Inside Story of the Becker V8 Custom Motorcycle [1937 Ford Flathead]

Builder Bill Becker pauses during a ride along the Wisconsin River.

Talk to any die-hard motorcycle collector, and they’ll tell you that a motorcycle’s value and interest increases dramatically when it’s completely stock. Interest increases even more when the builder is a genuine original. Such is the case with the hand-built 990-pound custom cruiser created by Bill Becker of Boscobel, Wisconsin. Becker is an affable, soft-spoken guy who works with his hands in his profession, as well as his hobby – fixing and building almost anything you want to name. Motorcycles are a key focus area, Indian motorcycles in particular.

Despite its height, the Becker custom has a surprisingly sleek and well-proportioned look.

When I first met him, Becker told me he had always admired the original Indian Four motorcycles. He wanted one in the worst possible way, but the cost still put them out of reach. But where there’s a will, there’s a way: “I decided to build myself something that would be about as good,” says Becker. What he built was a custom powered by a 1937 Ford 221ci flathead V8. Becker says the old engine was rated at 87 horsepower at 3,500 rpm and 122 lb-ft of torque at 2,000 rpm. , which gave it stunning low-end power, while still getting around 25 mpg.

Becker V8 Custom Motorcycle: Ford Flathead V8
The 1937 Ford flathead V8 is rated for about 87 horsepower at 3500 rpm and for about 122 lb-ft of torque at 2000 rpm.

The exhaust system uses the standard headers feeding a single straight pipe on each side, ending in a chrome shark tail. Despite the lack of a silencer, the sound is surprisingly smooth, subdued and discreet. Amazingly, Becker did the design/build without any drawings, not even a schematic! He says he basically started with the engine and transmission dimensions and built from there. This includes a 1 inch OD, ¾ inch ID fully hand bent double cradle hardtail frame DOM mild steel tubing. Yes, it was bent by hand using a hand bender and all the strength he and another guy could muster! each end. This assembly is anchored to the engine block, so that the engine is a stressed element. Behind the transmission, the chassis leads to a rigid rear part. The front fork, alloy wheels and triple disc brakes are Honda Gold Wing transplants.

A modern dual-core radiator cools the V8 and a vintage World War II fire extinguisher body serves as a coolant overflow reservoir.

The chassis layout results in a 78-inch wheelbase, an overall length of nine feet, excellent mass centralization, a low center of gravity and an exceptionally low seat height of 23 inches. For the transmission, Becker adapted a hydraulically actuated clutch pack and torque converter from a Chrysler A470 transmission – used on K cars and minivans – to a Honda Gold Wing 1500 shaft final drive. With a 2.83:1 final drive ratio in high gear, calculated top speed is around 115 mph. Becker says the engine only revs at 1800 rpm at highway cruising speeds.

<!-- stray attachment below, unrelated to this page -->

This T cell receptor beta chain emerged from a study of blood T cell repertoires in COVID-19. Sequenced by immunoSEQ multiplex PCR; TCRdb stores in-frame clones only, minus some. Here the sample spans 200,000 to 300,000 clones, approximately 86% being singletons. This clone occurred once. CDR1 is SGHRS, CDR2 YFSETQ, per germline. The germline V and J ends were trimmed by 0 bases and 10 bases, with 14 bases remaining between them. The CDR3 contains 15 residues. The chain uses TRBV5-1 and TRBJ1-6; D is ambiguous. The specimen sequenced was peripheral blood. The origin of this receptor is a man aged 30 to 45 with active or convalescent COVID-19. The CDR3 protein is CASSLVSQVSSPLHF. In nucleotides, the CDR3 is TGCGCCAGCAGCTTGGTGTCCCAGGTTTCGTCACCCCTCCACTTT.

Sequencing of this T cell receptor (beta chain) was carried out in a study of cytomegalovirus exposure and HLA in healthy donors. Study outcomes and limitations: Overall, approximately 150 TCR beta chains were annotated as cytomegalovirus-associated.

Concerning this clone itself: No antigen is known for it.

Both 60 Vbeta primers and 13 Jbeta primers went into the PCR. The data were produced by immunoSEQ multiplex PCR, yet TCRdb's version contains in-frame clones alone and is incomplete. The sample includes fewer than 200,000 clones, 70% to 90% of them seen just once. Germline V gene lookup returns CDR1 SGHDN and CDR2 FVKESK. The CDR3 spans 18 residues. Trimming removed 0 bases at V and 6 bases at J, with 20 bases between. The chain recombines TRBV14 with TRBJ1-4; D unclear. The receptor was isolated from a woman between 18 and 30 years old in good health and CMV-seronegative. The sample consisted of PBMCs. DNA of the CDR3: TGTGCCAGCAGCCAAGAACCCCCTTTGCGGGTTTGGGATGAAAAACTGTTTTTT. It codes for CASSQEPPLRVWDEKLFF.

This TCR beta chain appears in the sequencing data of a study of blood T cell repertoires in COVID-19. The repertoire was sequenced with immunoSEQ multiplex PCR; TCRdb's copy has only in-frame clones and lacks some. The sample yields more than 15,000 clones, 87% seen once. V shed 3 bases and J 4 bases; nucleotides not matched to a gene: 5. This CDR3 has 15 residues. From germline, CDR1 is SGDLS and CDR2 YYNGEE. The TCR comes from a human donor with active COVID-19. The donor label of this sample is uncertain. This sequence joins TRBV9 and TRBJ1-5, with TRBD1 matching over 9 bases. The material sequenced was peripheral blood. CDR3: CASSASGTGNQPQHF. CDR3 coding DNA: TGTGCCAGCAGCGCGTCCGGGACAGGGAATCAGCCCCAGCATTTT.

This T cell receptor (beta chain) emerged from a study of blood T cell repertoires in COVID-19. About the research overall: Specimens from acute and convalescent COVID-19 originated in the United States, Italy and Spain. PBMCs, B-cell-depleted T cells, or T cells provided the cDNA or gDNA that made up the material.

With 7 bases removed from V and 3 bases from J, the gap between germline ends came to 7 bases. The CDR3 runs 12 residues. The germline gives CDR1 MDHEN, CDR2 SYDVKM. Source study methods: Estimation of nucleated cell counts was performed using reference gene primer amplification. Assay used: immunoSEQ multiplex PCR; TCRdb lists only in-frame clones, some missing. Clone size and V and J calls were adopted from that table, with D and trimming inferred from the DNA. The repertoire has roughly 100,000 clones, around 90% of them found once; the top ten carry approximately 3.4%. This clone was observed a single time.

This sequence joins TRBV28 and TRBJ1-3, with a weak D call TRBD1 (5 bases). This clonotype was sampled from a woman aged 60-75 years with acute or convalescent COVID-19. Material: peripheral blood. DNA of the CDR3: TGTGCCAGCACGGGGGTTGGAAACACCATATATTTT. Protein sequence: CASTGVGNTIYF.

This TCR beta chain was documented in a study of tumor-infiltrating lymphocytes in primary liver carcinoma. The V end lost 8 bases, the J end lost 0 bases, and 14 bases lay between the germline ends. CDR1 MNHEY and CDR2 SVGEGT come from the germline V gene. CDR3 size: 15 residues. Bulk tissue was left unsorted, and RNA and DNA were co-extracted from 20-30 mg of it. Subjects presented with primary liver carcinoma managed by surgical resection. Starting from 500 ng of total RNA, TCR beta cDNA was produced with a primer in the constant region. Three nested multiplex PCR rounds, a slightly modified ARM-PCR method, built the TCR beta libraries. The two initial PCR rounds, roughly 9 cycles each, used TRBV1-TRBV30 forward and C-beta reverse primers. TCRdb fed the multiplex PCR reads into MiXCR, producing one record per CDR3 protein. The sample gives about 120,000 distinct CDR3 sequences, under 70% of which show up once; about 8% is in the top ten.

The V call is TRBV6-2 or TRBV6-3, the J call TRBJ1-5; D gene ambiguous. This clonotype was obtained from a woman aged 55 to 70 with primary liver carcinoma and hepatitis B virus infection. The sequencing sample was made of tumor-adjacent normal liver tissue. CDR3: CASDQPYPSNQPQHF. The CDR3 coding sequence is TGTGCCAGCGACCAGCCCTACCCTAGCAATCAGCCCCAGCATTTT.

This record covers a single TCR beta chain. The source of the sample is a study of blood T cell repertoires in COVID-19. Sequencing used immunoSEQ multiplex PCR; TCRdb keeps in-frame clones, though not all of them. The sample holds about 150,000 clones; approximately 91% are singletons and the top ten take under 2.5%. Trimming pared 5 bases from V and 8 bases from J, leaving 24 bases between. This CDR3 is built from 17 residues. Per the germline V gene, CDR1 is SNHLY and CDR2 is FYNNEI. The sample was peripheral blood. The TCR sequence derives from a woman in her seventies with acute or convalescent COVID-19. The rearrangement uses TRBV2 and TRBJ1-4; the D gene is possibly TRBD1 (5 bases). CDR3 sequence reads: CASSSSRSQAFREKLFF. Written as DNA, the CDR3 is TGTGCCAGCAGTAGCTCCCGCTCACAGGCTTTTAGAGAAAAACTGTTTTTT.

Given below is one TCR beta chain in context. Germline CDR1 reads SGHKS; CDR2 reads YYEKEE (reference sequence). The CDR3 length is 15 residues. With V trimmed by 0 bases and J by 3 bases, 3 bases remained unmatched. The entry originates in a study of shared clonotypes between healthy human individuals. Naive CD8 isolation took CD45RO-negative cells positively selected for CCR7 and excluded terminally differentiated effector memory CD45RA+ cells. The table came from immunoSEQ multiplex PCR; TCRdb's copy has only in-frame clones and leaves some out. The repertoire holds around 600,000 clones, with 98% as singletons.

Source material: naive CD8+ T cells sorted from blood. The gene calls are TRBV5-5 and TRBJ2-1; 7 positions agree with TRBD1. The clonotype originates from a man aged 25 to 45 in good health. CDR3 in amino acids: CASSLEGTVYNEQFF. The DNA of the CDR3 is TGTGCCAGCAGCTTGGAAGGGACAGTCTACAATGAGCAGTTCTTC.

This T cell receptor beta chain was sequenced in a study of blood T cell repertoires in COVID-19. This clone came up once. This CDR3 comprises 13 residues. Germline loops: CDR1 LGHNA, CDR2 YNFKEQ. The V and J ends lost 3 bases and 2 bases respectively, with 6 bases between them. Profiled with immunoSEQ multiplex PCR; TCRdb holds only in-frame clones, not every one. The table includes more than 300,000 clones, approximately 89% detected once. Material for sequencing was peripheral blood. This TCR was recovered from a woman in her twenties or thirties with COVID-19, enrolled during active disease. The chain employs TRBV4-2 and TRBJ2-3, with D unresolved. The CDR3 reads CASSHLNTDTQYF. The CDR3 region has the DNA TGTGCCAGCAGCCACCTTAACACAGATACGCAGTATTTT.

Becker V8 Custom Motorcycle: interview with the manufacturer
Weighing around 990 pounds and sporting a 78-inch wheelbase, Bill Becker’s V8-powered custom is most at home on the open road with long, fast corners.

Even the fuel tank required original thinking. A Yamaha XS1100 fuel tank was stretched six inches, and Becker created a large tunnel under the tank for the stock Ford intake manifold. A custom 90-degree adapter allowed the 2-1/16-inch S&S Super G carburetor to be mounted under the tank, facing forward. Under the tank are also the air filter and alternator, which mount directly to the front of the engine.

Becker V8 Custom Motorcycle: 1937 Ford Flathead Motor
This view shows the custom 90° intake elbow and S&S carburetor that powers the V8 under the tank, which has been stretched six inches.

Despite its length and width, the tank only holds 3.5 gallons, giving the V8 a range of just about 87.5 miles before hitchhiking begins. The ignition system is also something original. A mechanical distributor sits at the front of the engine behind the radiator and fan, while ignition is timed from a small belt drive Chevy HEI unit under the left head pipe. The front distributor has points that can be used if there is a problem with the belt driven HEI. For a motorcyclist, the first thought about a V8-powered motorcycle is usually extreme performance; in the case of Bill Becker’s custom V8, it’s extreme originality!

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